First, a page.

Study Overview: Fermented Dairy Products and the Risk of Depressive Symptoms

Accumulating evidence suggests that the gastrointestinal microbiota may influence brain health and behaviours. Research indicates that nutritional interventions influence the gut-brain axis, with probiotics at the forefront of the topic. To this effect, a meta-analysis of 8 cohort studies including 83,533 participants investigated the link between fermented dairy foods and depression.

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The gut-brain axis has been a subject of increasing interest, as mounting evidence suggests that the microbiota may have widespread impacts on health and well-being, which include modulating brain function. Consequently, attention is being drawn towards the impact of fermented foods that contain probiotics on mental health.

A meta-analysis of 8 cohort studies including 83,533 participants investigated the association between fermented dairy foods and the risk of depression. Overall, fermented dairy food intake was associated with a decreased likelihood of experiencing depression.1 More specifically, cheese and yogurt consumption were linked to a reduction of depression risk of 9% and 14%, respectively. The authors suggest certain potential mechanisms by which fermented dairy foods may confer these benefits, including the reduction of gut inflammation, decreased intestinal permeability, stress reduction via the hypothalamic-pituitary-adrenal axis, and altering GABA receptor expression.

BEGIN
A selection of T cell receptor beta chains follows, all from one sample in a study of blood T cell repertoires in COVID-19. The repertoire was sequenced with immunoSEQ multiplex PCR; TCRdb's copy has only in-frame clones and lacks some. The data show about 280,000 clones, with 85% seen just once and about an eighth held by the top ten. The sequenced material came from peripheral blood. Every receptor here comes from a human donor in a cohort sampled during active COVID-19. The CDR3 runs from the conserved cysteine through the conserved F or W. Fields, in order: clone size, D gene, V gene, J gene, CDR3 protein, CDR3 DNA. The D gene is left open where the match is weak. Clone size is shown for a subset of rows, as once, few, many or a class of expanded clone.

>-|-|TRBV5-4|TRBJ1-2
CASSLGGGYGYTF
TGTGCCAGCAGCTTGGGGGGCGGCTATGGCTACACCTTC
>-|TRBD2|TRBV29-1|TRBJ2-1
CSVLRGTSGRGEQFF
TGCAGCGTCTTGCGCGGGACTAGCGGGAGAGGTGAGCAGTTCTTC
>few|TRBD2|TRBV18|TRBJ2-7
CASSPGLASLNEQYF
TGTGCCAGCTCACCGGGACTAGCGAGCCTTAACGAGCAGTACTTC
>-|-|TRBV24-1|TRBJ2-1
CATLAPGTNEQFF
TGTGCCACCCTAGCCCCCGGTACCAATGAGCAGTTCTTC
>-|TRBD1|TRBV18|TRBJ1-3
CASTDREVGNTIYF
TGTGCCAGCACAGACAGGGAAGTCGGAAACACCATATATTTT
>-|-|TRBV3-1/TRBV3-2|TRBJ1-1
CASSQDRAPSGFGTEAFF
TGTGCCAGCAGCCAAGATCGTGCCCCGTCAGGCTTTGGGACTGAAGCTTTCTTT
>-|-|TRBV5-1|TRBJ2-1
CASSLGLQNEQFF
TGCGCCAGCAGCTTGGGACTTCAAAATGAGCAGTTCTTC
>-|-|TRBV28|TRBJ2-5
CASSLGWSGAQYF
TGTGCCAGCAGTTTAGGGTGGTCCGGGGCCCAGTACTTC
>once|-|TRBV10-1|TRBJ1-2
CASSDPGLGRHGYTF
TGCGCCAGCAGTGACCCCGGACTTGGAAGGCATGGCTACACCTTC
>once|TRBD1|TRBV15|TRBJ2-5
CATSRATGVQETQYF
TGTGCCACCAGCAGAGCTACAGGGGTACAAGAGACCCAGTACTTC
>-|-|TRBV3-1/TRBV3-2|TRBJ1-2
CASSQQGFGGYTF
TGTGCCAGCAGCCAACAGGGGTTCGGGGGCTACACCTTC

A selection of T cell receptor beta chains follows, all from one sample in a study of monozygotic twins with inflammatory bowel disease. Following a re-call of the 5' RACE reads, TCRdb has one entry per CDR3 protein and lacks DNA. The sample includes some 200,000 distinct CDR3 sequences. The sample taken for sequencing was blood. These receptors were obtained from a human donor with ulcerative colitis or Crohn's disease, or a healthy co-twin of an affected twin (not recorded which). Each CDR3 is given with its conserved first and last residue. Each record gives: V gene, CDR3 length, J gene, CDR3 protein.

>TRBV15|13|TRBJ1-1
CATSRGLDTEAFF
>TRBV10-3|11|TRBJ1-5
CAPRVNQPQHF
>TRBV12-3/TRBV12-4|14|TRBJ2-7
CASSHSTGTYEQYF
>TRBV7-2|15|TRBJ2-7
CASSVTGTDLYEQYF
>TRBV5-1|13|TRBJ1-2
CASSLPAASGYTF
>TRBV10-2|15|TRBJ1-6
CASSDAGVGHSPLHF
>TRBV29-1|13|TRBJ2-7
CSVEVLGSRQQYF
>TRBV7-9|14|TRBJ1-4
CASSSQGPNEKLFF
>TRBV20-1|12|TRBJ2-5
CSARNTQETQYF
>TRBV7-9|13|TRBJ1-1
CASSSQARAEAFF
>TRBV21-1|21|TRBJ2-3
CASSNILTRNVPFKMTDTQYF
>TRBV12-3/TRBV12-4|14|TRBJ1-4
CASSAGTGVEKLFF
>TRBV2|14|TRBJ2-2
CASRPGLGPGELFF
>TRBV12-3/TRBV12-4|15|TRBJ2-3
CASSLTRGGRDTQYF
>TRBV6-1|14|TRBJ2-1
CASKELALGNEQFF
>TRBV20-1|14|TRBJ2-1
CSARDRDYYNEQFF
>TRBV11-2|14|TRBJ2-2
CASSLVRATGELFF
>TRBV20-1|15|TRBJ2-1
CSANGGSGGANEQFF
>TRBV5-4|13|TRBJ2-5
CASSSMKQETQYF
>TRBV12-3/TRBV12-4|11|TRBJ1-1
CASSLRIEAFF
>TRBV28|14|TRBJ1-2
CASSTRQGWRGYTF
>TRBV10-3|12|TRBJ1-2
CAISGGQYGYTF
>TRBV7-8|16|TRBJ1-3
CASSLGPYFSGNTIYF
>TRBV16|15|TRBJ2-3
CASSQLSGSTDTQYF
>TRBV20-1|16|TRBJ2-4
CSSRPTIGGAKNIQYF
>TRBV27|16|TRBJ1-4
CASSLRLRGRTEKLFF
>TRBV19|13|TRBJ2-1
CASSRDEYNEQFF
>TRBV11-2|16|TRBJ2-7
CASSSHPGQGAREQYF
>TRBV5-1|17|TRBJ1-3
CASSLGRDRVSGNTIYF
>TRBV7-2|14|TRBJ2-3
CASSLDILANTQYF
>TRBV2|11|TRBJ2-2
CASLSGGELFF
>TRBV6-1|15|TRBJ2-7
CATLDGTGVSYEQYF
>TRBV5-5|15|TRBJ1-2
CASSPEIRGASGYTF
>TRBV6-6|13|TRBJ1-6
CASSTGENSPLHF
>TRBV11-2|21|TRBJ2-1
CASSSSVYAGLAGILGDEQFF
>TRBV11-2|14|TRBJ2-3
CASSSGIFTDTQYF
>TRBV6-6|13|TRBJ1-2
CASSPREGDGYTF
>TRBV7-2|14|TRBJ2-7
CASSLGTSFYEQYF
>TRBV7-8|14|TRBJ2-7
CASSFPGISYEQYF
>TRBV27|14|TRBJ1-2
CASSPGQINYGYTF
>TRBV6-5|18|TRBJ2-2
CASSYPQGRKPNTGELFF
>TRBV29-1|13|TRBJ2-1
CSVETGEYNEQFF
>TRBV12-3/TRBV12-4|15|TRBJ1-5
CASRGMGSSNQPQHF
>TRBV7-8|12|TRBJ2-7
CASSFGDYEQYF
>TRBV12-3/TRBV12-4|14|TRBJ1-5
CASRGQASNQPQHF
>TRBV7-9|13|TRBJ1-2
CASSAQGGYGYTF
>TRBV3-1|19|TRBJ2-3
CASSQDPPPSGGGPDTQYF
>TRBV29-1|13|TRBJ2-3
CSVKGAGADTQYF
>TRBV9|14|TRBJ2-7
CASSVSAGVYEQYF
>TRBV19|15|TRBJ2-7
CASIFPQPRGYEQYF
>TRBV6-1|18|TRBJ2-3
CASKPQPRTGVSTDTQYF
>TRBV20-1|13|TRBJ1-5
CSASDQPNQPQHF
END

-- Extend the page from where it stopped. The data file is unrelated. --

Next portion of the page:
These results contribute to increasing data indicating that fermented dairy foods may have beneficial effects on mental health.

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